In our increasingly technologically advancing world, especially in the field of natural resource management, the ability to effectively quantify, qualify, map, monitor and manage our natural resources is crucial. The spatial information science disciplines of photogrammetry, digital remote sensing, geographic information system (GIS) and global position system (GPS) are tools that a natural resource manager can use to address spatially related natural resource problems, issues and concerns. If natural resource professionals are to make prudent managerial decisions about the resources under their supervision, knowledge of the quantity, quality, value, location and spatial distribution of those resources is crucial. This degree will provide students with the necessary skills to address natural resource related problems, issues and concerns from a spatially oriented perspective.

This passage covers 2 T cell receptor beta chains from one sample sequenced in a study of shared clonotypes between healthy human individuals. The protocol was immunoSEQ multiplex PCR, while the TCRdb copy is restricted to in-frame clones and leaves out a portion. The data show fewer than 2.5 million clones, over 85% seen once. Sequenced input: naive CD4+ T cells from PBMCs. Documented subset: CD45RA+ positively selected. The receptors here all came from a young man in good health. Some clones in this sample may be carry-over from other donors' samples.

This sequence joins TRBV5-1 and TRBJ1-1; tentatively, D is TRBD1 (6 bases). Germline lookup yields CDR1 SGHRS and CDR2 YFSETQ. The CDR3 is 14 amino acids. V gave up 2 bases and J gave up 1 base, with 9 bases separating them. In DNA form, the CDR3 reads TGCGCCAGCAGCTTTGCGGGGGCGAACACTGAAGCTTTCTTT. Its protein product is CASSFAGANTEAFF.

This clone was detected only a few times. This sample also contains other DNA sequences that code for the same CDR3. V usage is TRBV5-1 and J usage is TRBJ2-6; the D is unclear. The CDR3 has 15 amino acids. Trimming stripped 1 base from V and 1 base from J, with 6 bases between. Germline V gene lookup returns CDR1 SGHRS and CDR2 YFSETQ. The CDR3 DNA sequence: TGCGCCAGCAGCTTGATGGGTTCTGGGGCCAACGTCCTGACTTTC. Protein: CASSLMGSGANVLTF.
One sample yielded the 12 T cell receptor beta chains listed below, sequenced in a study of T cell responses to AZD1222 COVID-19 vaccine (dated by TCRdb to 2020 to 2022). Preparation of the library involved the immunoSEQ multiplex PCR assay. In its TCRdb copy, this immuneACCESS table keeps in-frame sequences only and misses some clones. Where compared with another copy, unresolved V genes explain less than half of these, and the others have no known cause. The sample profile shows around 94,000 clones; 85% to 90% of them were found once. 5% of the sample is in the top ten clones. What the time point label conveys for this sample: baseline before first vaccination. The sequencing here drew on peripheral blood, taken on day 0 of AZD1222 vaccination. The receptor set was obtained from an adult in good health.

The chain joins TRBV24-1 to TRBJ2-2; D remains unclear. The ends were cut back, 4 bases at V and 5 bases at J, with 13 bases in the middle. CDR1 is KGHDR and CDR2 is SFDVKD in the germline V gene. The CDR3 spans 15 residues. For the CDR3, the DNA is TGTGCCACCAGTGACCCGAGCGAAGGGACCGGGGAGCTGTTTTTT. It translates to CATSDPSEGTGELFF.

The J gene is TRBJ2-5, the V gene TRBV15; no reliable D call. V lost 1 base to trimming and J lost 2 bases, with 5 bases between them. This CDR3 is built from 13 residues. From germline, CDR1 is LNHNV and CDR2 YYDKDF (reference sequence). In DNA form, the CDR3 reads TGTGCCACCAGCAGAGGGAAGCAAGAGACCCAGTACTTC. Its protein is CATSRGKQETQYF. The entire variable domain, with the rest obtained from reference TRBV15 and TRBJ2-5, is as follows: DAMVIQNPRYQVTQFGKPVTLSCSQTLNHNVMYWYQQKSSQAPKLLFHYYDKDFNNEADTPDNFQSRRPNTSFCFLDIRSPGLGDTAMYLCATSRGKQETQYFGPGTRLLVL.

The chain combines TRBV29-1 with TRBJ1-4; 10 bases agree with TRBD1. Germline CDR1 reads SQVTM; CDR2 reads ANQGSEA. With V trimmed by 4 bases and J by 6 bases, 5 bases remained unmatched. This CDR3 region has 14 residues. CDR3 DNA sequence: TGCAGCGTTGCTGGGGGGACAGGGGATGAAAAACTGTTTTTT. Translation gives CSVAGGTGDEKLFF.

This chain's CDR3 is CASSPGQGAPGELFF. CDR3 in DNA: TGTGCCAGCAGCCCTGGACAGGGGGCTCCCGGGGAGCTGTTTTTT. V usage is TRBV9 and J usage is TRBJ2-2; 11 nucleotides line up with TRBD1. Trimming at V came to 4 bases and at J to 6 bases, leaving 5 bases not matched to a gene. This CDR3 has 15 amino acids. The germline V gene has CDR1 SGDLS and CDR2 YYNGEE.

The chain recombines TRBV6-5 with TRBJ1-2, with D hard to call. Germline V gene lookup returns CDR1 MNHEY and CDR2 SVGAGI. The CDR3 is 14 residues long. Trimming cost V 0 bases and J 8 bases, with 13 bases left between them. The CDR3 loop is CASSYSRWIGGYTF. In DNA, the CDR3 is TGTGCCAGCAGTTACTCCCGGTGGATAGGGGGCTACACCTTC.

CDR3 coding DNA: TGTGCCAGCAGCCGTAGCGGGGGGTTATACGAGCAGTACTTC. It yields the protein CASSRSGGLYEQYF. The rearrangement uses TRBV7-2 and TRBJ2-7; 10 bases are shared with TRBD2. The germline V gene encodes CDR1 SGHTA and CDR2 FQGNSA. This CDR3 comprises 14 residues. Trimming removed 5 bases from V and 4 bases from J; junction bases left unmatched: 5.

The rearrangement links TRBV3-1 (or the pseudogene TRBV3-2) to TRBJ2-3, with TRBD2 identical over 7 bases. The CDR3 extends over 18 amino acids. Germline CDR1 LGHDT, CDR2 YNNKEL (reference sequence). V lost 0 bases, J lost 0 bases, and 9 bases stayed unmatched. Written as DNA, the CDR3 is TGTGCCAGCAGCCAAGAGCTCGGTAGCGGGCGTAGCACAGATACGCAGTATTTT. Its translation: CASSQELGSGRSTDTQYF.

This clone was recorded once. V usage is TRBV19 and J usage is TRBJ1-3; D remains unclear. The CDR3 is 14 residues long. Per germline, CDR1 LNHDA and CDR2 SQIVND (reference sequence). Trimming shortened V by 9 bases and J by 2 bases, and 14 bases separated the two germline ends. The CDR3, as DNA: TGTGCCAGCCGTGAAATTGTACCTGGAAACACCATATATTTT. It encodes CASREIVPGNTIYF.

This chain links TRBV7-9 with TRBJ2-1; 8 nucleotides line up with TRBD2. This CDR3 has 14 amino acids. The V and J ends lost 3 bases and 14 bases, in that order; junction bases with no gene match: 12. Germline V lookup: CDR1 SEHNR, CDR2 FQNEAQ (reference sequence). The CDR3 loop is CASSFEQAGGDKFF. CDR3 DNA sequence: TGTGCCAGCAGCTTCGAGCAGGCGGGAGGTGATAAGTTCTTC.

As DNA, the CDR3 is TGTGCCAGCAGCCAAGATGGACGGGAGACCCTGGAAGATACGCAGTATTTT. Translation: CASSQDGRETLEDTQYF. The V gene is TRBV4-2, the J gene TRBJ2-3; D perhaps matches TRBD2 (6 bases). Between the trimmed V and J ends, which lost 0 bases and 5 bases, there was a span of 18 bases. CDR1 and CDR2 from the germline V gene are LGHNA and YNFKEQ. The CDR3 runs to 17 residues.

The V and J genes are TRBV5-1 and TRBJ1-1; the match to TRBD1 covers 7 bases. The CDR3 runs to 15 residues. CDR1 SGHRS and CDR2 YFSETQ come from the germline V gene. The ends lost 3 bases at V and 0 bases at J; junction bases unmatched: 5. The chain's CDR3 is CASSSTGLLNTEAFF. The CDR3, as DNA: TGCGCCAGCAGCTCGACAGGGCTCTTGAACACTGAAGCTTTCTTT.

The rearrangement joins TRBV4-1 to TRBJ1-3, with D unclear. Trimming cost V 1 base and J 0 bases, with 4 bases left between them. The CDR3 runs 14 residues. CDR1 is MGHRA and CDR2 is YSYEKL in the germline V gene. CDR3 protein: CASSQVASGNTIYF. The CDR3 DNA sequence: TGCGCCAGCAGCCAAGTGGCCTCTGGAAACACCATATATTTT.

The M.S. in Spatial Science requires a minimum of 24 semester hours of graduate course work and six semester hours of FOR 590, Thesis, for a total of 30 semester hours. A minimum of 12 semester hours of graduate course work must be spatial science courses.
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